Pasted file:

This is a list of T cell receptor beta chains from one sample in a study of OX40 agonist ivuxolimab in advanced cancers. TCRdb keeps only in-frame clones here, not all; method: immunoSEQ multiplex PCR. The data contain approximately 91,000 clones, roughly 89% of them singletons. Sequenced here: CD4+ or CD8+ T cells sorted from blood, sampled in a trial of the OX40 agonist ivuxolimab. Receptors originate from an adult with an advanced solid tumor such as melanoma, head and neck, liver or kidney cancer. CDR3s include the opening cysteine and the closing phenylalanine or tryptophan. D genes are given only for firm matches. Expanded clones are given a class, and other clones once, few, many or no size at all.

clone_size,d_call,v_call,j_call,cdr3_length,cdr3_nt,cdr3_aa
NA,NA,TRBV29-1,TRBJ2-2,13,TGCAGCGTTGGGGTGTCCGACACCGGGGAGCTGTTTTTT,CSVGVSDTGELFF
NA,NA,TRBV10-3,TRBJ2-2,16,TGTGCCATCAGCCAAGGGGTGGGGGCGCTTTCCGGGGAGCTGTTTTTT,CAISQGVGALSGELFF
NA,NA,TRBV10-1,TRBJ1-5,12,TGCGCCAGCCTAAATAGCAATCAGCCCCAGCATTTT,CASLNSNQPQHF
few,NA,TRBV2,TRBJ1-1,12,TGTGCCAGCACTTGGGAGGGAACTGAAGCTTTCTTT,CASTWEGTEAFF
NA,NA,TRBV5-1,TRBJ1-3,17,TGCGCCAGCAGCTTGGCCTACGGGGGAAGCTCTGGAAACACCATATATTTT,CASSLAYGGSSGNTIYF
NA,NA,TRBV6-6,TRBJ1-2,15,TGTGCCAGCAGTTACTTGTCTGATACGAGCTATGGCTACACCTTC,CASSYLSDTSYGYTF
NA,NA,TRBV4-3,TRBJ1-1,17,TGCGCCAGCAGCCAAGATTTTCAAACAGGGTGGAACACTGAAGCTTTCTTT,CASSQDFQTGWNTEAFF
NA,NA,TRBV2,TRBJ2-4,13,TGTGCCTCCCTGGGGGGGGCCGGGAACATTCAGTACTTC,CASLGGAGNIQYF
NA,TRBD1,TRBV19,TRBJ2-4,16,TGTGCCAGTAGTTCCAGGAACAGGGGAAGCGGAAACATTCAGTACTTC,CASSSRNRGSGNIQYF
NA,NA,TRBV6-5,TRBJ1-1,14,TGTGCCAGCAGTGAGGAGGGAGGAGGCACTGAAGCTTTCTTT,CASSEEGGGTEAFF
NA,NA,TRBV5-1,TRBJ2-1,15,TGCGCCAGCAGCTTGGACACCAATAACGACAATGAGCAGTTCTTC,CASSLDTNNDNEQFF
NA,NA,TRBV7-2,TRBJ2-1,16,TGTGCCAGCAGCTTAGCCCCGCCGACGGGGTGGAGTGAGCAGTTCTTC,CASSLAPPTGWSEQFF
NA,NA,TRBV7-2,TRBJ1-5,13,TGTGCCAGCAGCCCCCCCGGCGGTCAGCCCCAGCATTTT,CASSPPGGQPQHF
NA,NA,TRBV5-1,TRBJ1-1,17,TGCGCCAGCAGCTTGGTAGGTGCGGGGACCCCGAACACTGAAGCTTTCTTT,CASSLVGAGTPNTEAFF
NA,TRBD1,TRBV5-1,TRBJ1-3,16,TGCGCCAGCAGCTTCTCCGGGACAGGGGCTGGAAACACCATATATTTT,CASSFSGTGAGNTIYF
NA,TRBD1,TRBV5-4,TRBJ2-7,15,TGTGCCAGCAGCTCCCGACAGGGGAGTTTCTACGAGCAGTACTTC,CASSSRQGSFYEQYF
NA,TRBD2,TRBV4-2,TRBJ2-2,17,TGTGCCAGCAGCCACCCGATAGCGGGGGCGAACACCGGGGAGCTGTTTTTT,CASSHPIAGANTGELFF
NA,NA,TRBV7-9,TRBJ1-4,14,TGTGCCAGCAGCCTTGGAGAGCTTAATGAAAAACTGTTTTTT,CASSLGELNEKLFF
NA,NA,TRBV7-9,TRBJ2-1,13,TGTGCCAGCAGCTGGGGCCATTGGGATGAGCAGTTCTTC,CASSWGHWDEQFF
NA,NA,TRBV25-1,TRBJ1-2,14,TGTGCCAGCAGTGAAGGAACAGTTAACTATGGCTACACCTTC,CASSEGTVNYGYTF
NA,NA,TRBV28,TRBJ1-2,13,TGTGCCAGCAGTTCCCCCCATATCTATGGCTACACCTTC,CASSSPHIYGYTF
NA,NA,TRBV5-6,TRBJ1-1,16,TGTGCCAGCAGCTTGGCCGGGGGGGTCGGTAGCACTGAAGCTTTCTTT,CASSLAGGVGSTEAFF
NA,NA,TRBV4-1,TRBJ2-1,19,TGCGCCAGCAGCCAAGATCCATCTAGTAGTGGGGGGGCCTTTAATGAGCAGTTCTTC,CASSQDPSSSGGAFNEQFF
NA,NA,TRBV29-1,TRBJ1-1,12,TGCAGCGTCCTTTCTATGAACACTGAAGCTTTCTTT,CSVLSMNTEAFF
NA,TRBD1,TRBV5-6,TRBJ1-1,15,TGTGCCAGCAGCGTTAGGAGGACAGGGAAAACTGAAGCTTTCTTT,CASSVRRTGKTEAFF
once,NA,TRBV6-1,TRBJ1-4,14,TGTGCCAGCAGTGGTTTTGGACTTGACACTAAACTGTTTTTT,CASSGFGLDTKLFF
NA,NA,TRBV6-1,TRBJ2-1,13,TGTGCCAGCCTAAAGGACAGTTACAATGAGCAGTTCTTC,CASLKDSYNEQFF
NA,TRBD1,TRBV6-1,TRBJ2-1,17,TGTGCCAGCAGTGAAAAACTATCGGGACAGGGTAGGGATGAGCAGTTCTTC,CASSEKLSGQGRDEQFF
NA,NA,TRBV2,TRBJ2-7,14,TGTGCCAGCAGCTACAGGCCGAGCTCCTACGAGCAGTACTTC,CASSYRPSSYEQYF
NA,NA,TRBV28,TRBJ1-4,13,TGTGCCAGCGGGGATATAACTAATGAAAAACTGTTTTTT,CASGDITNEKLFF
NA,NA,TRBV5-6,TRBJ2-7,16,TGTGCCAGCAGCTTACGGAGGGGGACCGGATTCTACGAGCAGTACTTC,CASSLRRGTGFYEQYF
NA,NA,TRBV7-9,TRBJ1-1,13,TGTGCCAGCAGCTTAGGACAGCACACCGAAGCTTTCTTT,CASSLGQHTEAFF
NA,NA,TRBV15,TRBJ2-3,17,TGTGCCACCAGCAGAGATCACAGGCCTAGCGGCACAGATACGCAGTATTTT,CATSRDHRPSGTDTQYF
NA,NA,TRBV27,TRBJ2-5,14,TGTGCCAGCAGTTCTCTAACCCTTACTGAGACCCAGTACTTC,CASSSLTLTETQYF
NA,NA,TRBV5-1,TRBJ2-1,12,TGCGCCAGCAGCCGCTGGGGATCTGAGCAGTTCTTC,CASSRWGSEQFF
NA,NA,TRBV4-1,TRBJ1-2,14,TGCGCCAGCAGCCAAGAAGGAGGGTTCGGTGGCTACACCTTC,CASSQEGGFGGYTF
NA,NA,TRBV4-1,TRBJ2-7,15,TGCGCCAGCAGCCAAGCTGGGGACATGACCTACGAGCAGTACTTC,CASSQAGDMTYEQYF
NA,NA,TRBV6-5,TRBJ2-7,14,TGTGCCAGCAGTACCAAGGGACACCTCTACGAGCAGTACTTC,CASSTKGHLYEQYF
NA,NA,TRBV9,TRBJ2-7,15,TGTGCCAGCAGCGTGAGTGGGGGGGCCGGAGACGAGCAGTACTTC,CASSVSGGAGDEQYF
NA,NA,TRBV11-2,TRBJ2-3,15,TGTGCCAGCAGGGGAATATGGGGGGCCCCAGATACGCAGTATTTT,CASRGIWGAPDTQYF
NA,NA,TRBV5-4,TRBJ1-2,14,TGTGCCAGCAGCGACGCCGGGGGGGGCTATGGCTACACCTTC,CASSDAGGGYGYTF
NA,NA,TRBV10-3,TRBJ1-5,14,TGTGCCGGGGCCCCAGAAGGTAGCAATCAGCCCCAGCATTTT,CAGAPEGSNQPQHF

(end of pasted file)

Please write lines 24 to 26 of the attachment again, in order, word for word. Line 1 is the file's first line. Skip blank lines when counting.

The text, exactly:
NA,NA,TRBV5-6,TRBJ1-1,16,TGTGCCAGCAGCTTGGCCGGGGGGGTCGGTAGCACTGAAGCTTTCTTT,CASSLAGGVGSTEAFF
NA,NA,TRBV4-1,TRBJ2-1,19,TGCGCCAGCAGCCAAGATCCATCTAGTAGTGGGGGGGCCTTTAATGAGCAGTTCTTC,CASSQDPSSSGGAFNEQFF
NA,NA,TRBV29-1,TRBJ1-1,12,TGCAGCGTCCTTTCTATGAACACTGAAGCTTTCTTT,CSVLSMNTEAFF